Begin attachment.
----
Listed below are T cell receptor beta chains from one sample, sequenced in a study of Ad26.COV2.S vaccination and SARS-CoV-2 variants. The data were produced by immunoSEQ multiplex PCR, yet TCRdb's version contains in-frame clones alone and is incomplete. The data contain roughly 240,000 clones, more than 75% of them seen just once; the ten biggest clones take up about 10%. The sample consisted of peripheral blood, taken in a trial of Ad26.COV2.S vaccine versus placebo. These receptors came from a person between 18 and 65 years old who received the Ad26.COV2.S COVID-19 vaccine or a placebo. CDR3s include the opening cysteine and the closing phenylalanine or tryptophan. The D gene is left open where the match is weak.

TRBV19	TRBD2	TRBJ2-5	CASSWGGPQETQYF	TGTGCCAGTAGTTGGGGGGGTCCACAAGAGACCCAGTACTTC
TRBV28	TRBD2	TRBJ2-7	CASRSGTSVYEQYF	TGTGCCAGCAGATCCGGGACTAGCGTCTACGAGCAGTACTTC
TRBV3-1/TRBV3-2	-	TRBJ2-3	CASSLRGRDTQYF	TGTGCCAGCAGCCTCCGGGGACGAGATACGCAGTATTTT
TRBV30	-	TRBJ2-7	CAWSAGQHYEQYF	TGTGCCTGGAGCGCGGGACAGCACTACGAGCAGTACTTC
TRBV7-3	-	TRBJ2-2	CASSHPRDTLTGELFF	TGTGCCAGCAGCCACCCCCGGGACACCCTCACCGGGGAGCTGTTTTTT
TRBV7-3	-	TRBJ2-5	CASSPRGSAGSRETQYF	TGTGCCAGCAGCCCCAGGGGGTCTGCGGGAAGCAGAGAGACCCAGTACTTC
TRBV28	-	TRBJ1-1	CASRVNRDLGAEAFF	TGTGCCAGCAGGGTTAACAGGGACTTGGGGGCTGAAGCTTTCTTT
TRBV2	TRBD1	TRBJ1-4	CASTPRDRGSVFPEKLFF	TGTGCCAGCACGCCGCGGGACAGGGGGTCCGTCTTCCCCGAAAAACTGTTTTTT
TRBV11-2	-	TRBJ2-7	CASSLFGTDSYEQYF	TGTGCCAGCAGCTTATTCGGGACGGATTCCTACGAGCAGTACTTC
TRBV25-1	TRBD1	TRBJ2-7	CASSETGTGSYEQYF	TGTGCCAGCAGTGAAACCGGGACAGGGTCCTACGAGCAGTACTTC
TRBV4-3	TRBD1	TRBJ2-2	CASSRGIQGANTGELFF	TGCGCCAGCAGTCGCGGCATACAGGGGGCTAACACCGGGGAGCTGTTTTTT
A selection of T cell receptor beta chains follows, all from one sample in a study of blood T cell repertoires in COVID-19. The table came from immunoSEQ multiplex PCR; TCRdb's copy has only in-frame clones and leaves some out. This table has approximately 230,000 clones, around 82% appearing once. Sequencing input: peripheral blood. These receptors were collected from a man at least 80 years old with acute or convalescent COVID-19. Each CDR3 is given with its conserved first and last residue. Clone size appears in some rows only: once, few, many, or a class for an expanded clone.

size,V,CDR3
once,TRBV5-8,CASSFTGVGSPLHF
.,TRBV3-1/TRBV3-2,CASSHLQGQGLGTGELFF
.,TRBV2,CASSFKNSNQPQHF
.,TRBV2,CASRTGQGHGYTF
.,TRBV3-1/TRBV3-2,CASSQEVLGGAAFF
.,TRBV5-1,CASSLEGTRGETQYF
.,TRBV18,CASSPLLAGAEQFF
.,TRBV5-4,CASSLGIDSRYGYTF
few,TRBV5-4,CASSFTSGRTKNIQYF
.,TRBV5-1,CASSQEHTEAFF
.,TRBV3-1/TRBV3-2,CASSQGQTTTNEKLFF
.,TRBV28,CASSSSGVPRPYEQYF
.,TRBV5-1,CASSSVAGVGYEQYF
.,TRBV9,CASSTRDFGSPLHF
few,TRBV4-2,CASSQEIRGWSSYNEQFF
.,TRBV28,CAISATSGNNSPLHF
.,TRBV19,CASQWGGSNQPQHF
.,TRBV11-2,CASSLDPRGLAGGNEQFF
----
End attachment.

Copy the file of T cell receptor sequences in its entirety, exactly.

Listed below are T cell receptor beta chains from one sample, sequenced in a study of Ad26.COV2.S vaccination and SARS-CoV-2 variants. The data were produced by immunoSEQ multiplex PCR, yet TCRdb's version contains in-frame clones alone and is incomplete. The data contain roughly 240,000 clones, more than 75% of them seen just once; the ten biggest clones take up about 10%. The sample consisted of peripheral blood, taken in a trial of Ad26.COV2.S vaccine versus placebo. These receptors came from a person between 18 and 65 years old who received the Ad26.COV2.S COVID-19 vaccine or a placebo. CDR3s include the opening cysteine and the closing phenylalanine or tryptophan. The D gene is left open where the match is weak.

TRBV19	TRBD2	TRBJ2-5	CASSWGGPQETQYF	TGTGCCAGTAGTTGGGGGGGTCCACAAGAGACCCAGTACTTC
TRBV28	TRBD2	TRBJ2-7	CASRSGTSVYEQYF	TGTGCCAGCAGATCCGGGACTAGCGTCTACGAGCAGTACTTC
TRBV3-1/TRBV3-2	-	TRBJ2-3	CASSLRGRDTQYF	TGTGCCAGCAGCCTCCGGGGACGAGATACGCAGTATTTT
TRBV30	-	TRBJ2-7	CAWSAGQHYEQYF	TGTGCCTGGAGCGCGGGACAGCACTACGAGCAGTACTTC
TRBV7-3	-	TRBJ2-2	CASSHPRDTLTGELFF	TGTGCCAGCAGCCACCCCCGGGACACCCTCACCGGGGAGCTGTTTTTT
TRBV7-3	-	TRBJ2-5	CASSPRGSAGSRETQYF	TGTGCCAGCAGCCCCAGGGGGTCTGCGGGAAGCAGAGAGACCCAGTACTTC
TRBV28	-	TRBJ1-1	CASRVNRDLGAEAFF	TGTGCCAGCAGGGTTAACAGGGACTTGGGGGCTGAAGCTTTCTTT
TRBV2	TRBD1	TRBJ1-4	CASTPRDRGSVFPEKLFF	TGTGCCAGCACGCCGCGGGACAGGGGGTCCGTCTTCCCCGAAAAACTGTTTTTT
TRBV11-2	-	TRBJ2-7	CASSLFGTDSYEQYF	TGTGCCAGCAGCTTATTCGGGACGGATTCCTACGAGCAGTACTTC
TRBV25-1	TRBD1	TRBJ2-7	CASSETGTGSYEQYF	TGTGCCAGCAGTGAAACCGGGACAGGGTCCTACGAGCAGTACTTC
TRBV4-3	TRBD1	TRBJ2-2	CASSRGIQGANTGELFF	TGCGCCAGCAGTCGCGGCATACAGGGGGCTAACACCGGGGAGCTGTTTTTT
A selection of T cell receptor beta chains follows, all from one sample in a study of blood T cell repertoires in COVID-19. The table came from immunoSEQ multiplex PCR; TCRdb's copy has only in-frame clones and leaves some out. This table has approximately 230,000 clones, around 82% appearing once. Sequencing input: peripheral blood. These receptors were collected from a man at least 80 years old with acute or convalescent COVID-19. Each CDR3 is given with its conserved first and last residue. Clone size appears in some rows only: once, few, many, or a class for an expanded clone.

size,V,CDR3
once,TRBV5-8,CASSFTGVGSPLHF
.,TRBV3-1/TRBV3-2,CASSHLQGQGLGTGELFF
.,TRBV2,CASSFKNSNQPQHF
.,TRBV2,CASRTGQGHGYTF
.,TRBV3-1/TRBV3-2,CASSQEVLGGAAFF
.,TRBV5-1,CASSLEGTRGETQYF
.,TRBV18,CASSPLLAGAEQFF
.,TRBV5-4,CASSLGIDSRYGYTF
few,TRBV5-4,CASSFTSGRTKNIQYF
.,TRBV5-1,CASSQEHTEAFF
.,TRBV3-1/TRBV3-2,CASSQGQTTTNEKLFF
.,TRBV28,CASSSSGVPRPYEQYF
.,TRBV5-1,CASSSVAGVGYEQYF
.,TRBV9,CASSTRDFGSPLHF
few,TRBV4-2,CASSQEIRGWSSYNEQFF
.,TRBV28,CAISATSGNNSPLHF
.,TRBV19,CASQWGGSNQPQHF
.,TRBV11-2,CASSLDPRGLAGGNEQFF